Thank you, Alison. It’s nice to know that you don’t have a separate big plan for dealing with those things and just work day to day on it with each child. I have times where I keep thinking I need a major plan, but then I realize it would take too long to plan and there’s regular life to live anyway. I also like that you use the same core stuff and modify the presentation based on the child’s needs. I think we’re on the same page in that you also like to focus on each child and work with them based on their strengths and weaknesses. That was why I asked.

    I can understand why you wouldn’t believe in ADD/ADHD. I probably wouldn’t either if I hadn’t known my husband, who has struggled with it all his life. He didn’t know why he had his particular challenges until I started researching ADD and things fell into place for him. His diagnosis and treatment have been a real blessing for him and our family. Still, I agree with you that many differences are labeled as diseases and disorders and many children given the label ADD have other issues that are ignored.

    Posted By: Alison Moore SmithBTW, I am convinced, on a spiritual level, that our homeschooling journey was really for this particular child.

    Isn’t it interesting how that works? We started homeschooling because we didn’t want our children to get bored in school like their dad did and rather to enjoy learning without getting bogged down in all the busy work. I really think my oldest would do fine, maybe even well, in public school, but my experiences with teaching her have helped me see how better to teach my next two children, which are the ones that are showing more signs of having the same challenges as their dad, if that makes sense. I know that Heavenly Father wants me to teach them all at home, at least for now, and that is a comfort to me, especially when I get overwhelmed, because I know He will help me.

    I have read “The Myth of ADD” and I got some good ideas from it or maybe another book from the same author. I can’t remember off-hand. I also like to read from a variety of sources about these types of things, which is why I’ve also read about sleep disorders, nutrition, and temperaments. :smile: I’m still trying to figure it all out with my little ones, so thanks again for sharing your experience with me. I’m really glad that your daughter is improving well and yes, her situation is between you and me.

  • Alison Moore Smith January 21, 2009, 4:46 pm

    :smile:

    Just to be clear, when I say I “don’t believe” in it, it’s like I “don’t believe” in depression. I know they are diagnosable, symptomatic issues, I just don’t believe what the APA seems to believe about all these things. In a nutshell “this is how we are and so…this is how we are.”

    **Once all other avenues were addressed** medication for her depression was a GODSEND. Not because “she just is depressed and so needs meds” but because she was at a point when all the other avenues couldn’t reach their effect because of her feelings. The meds gave her a handhold to get out of the dark pit she was in. It was a tiny light at the end of the tunnel. Once she had that, she was able to move forward–by choice–and then continued progressing to the point of being able to get off the meds. Not that that is ALWAYS the appropriate outcome, but glad it was for her.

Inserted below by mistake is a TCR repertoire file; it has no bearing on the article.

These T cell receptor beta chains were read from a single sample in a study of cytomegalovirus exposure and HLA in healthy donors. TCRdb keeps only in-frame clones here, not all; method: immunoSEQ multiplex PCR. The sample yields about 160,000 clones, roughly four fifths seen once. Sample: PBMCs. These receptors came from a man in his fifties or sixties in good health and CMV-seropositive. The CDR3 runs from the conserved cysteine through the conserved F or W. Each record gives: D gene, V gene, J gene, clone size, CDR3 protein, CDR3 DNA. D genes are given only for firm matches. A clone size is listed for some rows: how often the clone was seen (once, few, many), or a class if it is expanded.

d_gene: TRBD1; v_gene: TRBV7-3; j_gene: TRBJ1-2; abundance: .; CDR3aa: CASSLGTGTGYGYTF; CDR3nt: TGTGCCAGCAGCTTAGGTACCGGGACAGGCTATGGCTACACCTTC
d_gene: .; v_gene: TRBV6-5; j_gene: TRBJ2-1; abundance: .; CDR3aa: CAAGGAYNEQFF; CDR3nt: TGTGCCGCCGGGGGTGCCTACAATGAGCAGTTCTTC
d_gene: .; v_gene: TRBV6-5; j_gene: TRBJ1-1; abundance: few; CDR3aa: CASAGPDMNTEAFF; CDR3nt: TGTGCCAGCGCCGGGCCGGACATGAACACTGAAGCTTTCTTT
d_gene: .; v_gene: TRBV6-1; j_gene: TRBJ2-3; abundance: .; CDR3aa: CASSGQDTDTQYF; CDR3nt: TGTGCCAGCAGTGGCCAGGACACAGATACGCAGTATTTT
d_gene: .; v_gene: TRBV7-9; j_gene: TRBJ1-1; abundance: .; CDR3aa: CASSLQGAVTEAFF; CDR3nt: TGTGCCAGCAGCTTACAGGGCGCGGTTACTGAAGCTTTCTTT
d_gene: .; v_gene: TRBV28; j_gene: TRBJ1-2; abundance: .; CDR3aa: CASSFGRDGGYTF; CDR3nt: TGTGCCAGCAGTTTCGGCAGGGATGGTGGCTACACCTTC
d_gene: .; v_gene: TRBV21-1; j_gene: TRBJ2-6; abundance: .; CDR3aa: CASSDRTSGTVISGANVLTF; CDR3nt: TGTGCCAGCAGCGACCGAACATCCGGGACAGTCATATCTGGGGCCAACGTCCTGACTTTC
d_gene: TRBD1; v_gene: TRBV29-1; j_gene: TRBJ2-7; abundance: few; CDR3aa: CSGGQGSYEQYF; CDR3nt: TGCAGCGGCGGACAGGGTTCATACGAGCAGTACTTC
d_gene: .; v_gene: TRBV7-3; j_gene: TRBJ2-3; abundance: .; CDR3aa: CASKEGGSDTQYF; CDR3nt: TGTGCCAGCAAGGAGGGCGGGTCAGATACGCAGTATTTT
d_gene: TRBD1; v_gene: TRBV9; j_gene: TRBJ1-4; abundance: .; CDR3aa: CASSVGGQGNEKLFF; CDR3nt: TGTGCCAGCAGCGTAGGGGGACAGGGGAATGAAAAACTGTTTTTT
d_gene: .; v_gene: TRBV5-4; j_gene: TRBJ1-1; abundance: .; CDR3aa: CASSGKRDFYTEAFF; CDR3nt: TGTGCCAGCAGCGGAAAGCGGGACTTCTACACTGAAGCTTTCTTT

I KNOW ADD exists as a list of symptoms that some people deal with. In addition to this child, I have another child who mildly exhibits this stuff and, actually, multiple nieces and nephews on both sides–from mild to bizarrely severe. But, just as with most depressions, OCD, obesity, etc., I look at this as more of a behavioral/habitual kind of problem.

    So what if you get distracted easily? Everyone has something to deal with. The real question is how do we (a) help you learn to focus better, (b) learn to accomplish what you need/want to without focusing like others, and/or (c) a combination of those things.

    One of the funny things I’ve noticed about all the ADD/ADHD people I personally know is that they actually have the ability to hyperfocus on things they are interested in. How can someone who is “unable” to focus, sit and play Age of Empires for four hours straight? They aren’t wandering off into the closet accidentally in the middle of the game. Why not? To me it suggests more of the boredom you mention in your husband than an inability to focus.

    There’s another book…hmmm..something like “The Gift of ADD” or something? Have you read that one?

    In other words, I hate labels, but like to focus on making sure my kids are healthy, have skills and develop talents, find things they love to do, make good friends, get educated, and WORK ON overcoming things that cause problems in their lives. I have a big mouth, a constant hankering for chocolate, and bad sleep habits. Those get in the way of my potential, too. Struggling to focus on things that don’t inherently intrigue us is just a problem, in my mind, not a condition that we are stuck with. And I believe it can be overcome, enough, at least.